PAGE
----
Perimeter Security Overview
Outdoor security sensors detect intruders as soon as they enter a protected area and before they can gain access to people or valuable assets. In a correctional environment, security sensors can be used to immediately detect prison escape attempts. A quality outdoor security system demonstrates a significant return on investment by reducing the risk of theft, damage or personal injury.
Outdoor sensors can be used either to complement indoor security sensors or as primary security in situations where indoor security is not feasible. To protect assets at both manned and unmanned sites, outdoor security sensors are a practical solution for remote sites where guards are not a viable alternative.
Outdoor sensors face challenges not found in indoor security situations. Environmental conditions, such as temperature extremes, rain, snow, animals, blowing debris, seismic effects, terrain and traffic, must all be taken into account.
When functioning under these adverse conditions, the system must continue to maintain a high probability of detection while minimizing false alarms (alarms with unknown causes) and nuisance alarms (environment-related alarms), both of which can reduce confidence in the security system's performance.
The "vulnerability to defeat" characteristics of different sensors is important to consider. The hidden nature of totally covert sensors makes them difficult to avoid and less subject to vandalism. Intruders are not even aware of their presence. On the other hand, some sensors present an imposing appearance that can provide a deterrent effect. Volumetric sensors create a large invisible detection field that makes bridging difficult.
Closed circuit television (CCTV) cameras are an important element in outdoor security. CCTV assessment is used to verify whether or not alarms reported by intrusion detection sensors are valid intrusions or false / nuisance alarms, ensuring that only valid alarms are responded to. Use of assessment is especially important for remote sites where response to nuisance alarms can be particularly costly.
Outdoor sensor types:
Many types of outdoor sensors exist in the market. The most appropriate sensor to use depends on several factors: perceived threat and level of protection required; effectiveness of the sensor against the threat; site conditions and environment; sensor cost-comparisons; and the life cycle or cost of ownership of the sensor. Many of our outdoor sensors can be classified into four groups: volumetric sensors, fence-mounted sensors, video motion detection sensors and barrier sensors.
Volumetric sensors generate an invisible detection field that locates intruders moving through that field. As the field of detection is invisible, these sensors are very difficult to evade. Immune to most environmental conditions, these sensors are often used in sterile zones and may be totally covert.
Fence and wall-associated sensors are above ground detection sensors that are attached to an existing fence or wall. They detect intrusion when an intruder disturbs the detection field or when vibration due to cutting or climbing on a metal fabric fence causes an alarm.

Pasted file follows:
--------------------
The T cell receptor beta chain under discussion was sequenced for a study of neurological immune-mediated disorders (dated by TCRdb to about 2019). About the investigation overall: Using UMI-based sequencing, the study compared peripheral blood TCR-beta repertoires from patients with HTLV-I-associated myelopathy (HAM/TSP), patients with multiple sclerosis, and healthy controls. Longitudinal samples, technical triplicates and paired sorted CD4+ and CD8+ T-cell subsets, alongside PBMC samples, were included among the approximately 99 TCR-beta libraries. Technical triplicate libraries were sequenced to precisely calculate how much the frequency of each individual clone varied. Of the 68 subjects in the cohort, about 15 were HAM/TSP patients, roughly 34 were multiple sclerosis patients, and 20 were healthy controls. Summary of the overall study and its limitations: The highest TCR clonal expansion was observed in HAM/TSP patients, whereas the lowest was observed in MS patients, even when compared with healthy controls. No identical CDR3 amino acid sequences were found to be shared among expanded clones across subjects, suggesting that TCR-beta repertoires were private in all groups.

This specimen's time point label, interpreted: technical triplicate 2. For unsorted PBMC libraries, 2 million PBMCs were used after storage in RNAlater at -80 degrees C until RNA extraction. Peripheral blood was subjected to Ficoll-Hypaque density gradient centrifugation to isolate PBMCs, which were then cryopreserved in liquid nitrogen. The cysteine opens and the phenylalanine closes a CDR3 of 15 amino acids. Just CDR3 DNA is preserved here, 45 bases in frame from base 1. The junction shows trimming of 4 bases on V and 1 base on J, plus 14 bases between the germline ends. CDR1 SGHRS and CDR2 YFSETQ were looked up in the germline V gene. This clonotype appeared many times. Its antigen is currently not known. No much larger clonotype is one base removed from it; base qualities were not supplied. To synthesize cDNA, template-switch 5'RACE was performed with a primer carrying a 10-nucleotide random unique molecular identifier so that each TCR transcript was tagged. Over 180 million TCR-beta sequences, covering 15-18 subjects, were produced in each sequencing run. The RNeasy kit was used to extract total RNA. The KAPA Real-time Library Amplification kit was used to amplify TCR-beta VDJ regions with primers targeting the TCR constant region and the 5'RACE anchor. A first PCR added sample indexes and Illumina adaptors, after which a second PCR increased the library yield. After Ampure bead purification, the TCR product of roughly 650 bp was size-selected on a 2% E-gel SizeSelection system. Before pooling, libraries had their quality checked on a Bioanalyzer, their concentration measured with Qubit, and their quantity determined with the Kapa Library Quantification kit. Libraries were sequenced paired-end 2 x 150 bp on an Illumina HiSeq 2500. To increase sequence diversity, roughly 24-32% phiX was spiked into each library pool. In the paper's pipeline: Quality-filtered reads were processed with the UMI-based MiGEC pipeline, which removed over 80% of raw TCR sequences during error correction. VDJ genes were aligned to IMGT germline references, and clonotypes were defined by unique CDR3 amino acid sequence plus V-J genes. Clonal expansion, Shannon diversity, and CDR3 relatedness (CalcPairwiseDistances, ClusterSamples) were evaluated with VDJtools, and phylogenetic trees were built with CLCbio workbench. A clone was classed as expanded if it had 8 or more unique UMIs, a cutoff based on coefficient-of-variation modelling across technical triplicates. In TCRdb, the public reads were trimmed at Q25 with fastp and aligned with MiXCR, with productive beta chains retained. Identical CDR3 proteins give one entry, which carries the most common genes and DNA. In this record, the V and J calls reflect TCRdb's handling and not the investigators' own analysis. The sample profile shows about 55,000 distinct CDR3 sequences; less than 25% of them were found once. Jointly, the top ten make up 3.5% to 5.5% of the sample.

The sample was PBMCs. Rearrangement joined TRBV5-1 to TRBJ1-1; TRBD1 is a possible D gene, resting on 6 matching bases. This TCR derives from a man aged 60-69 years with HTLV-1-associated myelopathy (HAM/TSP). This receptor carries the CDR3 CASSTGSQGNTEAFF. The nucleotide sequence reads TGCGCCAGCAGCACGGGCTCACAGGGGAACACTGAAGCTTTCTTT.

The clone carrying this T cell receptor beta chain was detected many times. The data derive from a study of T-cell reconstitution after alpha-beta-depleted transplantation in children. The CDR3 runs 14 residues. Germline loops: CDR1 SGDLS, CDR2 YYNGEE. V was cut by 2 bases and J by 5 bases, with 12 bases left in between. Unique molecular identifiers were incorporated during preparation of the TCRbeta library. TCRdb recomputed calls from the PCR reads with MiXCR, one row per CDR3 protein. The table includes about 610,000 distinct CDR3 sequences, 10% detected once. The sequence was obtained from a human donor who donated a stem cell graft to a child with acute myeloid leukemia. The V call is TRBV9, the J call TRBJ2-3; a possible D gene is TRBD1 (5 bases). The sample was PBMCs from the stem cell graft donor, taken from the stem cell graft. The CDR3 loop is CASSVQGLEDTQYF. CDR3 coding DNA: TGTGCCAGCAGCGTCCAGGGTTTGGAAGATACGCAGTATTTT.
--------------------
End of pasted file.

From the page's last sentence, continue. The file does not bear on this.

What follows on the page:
Video Motion Detection Sensors
A Video motion detection system transforms the assessment-only ability of CCTV cameras by analyzing the video output signal to create the detection field. Video monitoring also provides additional information to help identify the source of an alarm and whether or not it is valid.
Barrier sensors are a two-in-one security option. They provide both a barrier to intrusion and a sensor system for detection. Taut-wire sensors are an example of a barrier sensor that offers an almost zero False Alarm Rate and unsurpassed Probability of Detection.
These sensors have virtually no environmental limitations and are able to provide reliable service for many years
Security Management System
Whether your security requirements call for one of these sensors in stand-alone detection, or combined with CCTV assessment in an integrated system, security management should be a consideration. A security management system integrates and automates the control of the sensors and sensor alarms, significantly reducing the workload of the operator. These systems can provide maintenance information to help diagnose problems with individual sensors and allow sensors to be adjusted from the central control.
Planning your site security
All outdoor security procurements should be planned with close attention to detail. To determine your security needs, you must accurately assess the level of risk. A complete understanding of the consequences of intrusion is necessary to define the scope of the system required.
Whether you need a system to secure possessions, to protect people, or to detain people, the threat will determine the strategy of the system.
Once the threat has been outlined, you should proceed with a site survey for any terrain constraints, environmental conditions or human factors that would affect the project requirements. It is also important to consider how the system will be used by the operators. A thorough understanding of the threat, site constraints and expectations is the key to establishing a realistic budget.
When it comes time to design your system, you should consult with our experienced professionals. The design stage involves choosing products that will effectively secure the perimeter. In some cases, this may include modifying the site to accommodate the security features you desire. Our team is available to work with you in assessing your security needs. We will use your budget and aesthetic considerations, to determine which technological application will most effectively meet your unique requirements.
Stokoe Communications provides resources and information for every step of the process. From help with writing your system specifications to arranging proper acceptance testing plans, we are working to secure your interests.